I know, I know.
You are on vacation and as you get near the end you make these promises to yourself.
When you get back home you are going to be different. You have been leading the simple life and you are going to pack that away and unpack it at home and be someone different there too, a person with new perspective.
Until you open the door.
You stand, your coat still on, and read the mail. You play back the messages. You negotiate who is going out to get milk and bread this late at night. It's like the windows of the house that's your head are suddenly open and the outside world starts pouring the stuff back in and you are standing up to your knees again, just like you were before, just about when you decided you needed a holiday.
Or you become one of those people like I have met here who decide not to go home. Instead you spend time trying to plant flower beds, not rocks and beach grass, in lawns and sit inside and wonder where the neighbours like in Buffalo is are. Or stand at the end of the driveway waiting for the grandchildren.
I remember once seeing a man sitting on a balcony in Daytona. Shorts, street shoes and black socks, staring at a sign on the other side of the highway "New York Deli." He wished. He knew it wasn't.
Maybe you can't make vacation your whole life but you can check out just how busy you as a person have to be, and take that home knowledge home with you. Or use it to understand where you are now and why.
And I don't mean simplify.
There are millionaires who got that way telling us to de-clutter and simplify and there are lists on how to do it. There are pamphlets in doctors' offices telling you to reduce stress by learning to say no. There are years of living sustainably and more mindfully blogs, there are pledges to not buy anything forever, and support groups to help you get through that.
There are foolish women asking you to sign on for ten white shirts and there are even folks who pack away Chanel jacket components when they leave town.
At the end of May I will have gone three months without having seen my house and being on my streets.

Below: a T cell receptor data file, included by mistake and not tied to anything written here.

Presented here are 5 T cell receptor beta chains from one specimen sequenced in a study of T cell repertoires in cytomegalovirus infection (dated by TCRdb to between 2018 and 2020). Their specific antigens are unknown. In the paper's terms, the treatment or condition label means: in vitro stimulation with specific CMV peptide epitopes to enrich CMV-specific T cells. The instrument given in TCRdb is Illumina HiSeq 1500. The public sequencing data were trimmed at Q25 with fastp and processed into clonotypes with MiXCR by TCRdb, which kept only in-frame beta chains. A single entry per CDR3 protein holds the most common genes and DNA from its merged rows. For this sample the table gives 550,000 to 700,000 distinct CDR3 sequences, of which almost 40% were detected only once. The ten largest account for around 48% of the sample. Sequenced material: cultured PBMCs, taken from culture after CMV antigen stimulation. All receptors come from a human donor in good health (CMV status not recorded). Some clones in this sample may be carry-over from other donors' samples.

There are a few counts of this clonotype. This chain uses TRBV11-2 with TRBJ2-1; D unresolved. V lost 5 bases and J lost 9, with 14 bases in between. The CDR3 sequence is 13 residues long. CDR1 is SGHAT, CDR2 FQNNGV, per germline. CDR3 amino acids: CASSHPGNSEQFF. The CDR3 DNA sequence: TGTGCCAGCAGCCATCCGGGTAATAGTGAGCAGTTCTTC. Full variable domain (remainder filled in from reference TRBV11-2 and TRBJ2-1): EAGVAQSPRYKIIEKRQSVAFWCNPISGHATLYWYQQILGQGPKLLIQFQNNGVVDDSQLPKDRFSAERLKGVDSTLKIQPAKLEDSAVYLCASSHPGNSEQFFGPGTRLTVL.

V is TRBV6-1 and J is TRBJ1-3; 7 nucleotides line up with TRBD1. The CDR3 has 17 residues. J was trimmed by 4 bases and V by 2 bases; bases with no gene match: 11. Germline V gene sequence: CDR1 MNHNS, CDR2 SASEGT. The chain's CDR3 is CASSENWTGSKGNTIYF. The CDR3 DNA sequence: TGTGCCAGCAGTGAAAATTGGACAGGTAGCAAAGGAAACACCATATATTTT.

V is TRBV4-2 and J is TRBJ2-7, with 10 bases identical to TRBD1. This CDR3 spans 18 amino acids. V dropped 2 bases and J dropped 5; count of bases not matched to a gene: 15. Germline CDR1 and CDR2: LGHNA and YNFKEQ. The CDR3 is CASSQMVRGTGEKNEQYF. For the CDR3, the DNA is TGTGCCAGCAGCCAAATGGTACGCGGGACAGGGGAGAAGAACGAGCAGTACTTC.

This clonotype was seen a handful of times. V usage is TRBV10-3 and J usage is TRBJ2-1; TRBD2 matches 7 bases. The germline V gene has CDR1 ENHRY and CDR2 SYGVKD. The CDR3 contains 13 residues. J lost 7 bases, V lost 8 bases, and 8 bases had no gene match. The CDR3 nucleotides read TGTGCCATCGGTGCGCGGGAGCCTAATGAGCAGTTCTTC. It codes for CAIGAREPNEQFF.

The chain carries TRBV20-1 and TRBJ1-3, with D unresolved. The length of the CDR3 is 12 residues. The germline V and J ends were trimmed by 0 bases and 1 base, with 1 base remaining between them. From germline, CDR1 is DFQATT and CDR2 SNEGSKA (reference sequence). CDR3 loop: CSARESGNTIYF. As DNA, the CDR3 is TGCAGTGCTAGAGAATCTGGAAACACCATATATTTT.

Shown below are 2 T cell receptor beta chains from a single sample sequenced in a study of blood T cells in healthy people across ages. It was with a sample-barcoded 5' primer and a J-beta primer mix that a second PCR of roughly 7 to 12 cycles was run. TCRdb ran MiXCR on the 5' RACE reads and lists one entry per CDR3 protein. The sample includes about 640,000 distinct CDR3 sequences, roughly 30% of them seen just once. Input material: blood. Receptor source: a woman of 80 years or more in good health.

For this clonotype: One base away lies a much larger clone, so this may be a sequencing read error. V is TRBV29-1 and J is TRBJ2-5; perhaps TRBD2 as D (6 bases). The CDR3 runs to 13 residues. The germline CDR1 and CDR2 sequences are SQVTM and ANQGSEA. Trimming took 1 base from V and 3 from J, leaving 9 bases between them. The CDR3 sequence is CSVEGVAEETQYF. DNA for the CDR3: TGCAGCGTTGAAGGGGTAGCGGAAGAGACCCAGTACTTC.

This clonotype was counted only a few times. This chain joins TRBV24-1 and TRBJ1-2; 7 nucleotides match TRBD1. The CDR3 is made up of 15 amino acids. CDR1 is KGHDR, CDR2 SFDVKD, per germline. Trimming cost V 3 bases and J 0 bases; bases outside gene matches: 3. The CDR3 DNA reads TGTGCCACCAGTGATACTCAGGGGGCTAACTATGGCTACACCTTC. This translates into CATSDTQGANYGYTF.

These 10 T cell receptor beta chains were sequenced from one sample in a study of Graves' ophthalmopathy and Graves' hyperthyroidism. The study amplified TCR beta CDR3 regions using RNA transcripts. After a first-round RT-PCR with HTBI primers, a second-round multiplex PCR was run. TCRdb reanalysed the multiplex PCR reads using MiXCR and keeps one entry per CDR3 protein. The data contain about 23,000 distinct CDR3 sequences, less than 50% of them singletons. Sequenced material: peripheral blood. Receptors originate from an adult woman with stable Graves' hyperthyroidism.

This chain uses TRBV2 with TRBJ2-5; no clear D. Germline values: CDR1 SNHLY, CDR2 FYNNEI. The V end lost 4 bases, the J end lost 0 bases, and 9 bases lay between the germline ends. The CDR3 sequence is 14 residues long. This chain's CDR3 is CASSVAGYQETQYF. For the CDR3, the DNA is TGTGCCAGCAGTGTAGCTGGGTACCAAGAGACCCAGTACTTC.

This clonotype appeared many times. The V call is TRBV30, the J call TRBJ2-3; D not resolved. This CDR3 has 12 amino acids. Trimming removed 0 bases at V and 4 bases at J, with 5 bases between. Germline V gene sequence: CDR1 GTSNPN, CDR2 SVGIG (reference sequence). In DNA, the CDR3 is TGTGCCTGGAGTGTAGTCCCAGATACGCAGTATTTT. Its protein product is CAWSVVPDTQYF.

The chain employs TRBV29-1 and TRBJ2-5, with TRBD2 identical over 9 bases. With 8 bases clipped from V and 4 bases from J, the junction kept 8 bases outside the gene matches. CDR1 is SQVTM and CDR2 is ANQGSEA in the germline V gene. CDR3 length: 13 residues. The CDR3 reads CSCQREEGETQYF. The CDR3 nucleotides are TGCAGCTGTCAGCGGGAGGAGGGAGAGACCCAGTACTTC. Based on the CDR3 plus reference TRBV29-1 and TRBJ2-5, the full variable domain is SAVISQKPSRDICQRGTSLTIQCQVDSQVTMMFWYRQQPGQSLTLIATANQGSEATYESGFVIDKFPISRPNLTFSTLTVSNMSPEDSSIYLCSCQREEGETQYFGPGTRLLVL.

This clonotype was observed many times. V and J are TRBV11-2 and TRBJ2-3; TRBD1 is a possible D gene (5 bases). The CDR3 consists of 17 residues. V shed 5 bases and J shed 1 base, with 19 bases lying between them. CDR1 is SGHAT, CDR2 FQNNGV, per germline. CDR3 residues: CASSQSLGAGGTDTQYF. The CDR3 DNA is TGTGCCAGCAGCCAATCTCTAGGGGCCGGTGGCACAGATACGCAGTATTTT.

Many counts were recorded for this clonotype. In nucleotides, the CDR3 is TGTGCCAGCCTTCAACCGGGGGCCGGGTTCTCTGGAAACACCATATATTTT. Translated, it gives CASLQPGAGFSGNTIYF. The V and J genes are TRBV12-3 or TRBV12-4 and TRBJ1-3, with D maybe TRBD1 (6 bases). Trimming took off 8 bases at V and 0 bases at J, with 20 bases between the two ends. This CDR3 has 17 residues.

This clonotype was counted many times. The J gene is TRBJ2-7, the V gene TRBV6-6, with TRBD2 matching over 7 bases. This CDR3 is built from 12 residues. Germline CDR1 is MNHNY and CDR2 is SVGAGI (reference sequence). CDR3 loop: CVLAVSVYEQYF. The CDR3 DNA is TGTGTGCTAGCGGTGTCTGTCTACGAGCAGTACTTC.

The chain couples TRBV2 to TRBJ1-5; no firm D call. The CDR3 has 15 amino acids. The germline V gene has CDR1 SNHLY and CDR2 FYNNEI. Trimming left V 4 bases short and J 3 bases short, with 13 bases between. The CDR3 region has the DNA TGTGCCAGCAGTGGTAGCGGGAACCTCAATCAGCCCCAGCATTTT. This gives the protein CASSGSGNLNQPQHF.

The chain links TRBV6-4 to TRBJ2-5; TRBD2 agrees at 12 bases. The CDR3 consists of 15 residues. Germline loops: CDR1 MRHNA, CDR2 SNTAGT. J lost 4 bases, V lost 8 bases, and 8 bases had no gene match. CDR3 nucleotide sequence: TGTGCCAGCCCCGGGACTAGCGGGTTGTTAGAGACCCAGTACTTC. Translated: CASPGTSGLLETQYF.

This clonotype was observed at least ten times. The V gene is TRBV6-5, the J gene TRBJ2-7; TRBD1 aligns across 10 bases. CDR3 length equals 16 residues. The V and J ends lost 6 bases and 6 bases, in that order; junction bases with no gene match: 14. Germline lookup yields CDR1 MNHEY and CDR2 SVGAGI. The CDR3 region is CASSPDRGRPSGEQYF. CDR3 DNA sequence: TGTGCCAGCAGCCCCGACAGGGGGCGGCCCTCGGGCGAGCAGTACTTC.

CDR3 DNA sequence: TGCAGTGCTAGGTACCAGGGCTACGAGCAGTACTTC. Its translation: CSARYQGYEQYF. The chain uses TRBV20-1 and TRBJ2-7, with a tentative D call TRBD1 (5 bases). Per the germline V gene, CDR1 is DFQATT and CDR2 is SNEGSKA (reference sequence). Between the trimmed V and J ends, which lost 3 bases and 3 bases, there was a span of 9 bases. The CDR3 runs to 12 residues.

I was thinking about my house last night, trying to remember it, when I realized that there are only a two things I have missed since I have been gone.
My serger and my interfacing.
I have my dog with me.
I have my husband with me.
I have had my daughter and grandchildren with me and tomorrow my most wonderful son-in-law flies in and we are all excited tonight.
I have talked to and Skyped my two sons, my mother, and my sisters. I have spoken to friends on the phone and emailed some more.
I talked to my students today, locked in the bathroom away from toddlers, teaching my course.
I haven't missed anything about a life I work hard at to keep moving.
You know why?
I have gone lazy.
I have done a few things well that mattered, my people and my course. But my Chanel jacket is on a hanger and I have been making loud shirts. When I felt like it.
Try looking at a pattern and saying "do I want to work that hard?" Try not being bothered to go shopping. Try cutting it up and eating it in a bowl rather than turning it into a recipe.
The question is how lazy can you be and still keep your head on the upside of the water?
You would be surprised at how lazy.
Lazy people have more time to do things that make them happy. And you know what? Nobody notices much.
The first day I came here I decided to get fit and counted my steps on my beach walk to calculate distance, and then divided that by the time on my watch.
I have since lost my watch.
I am not sure I am even going to look for it.
I may even go home without it.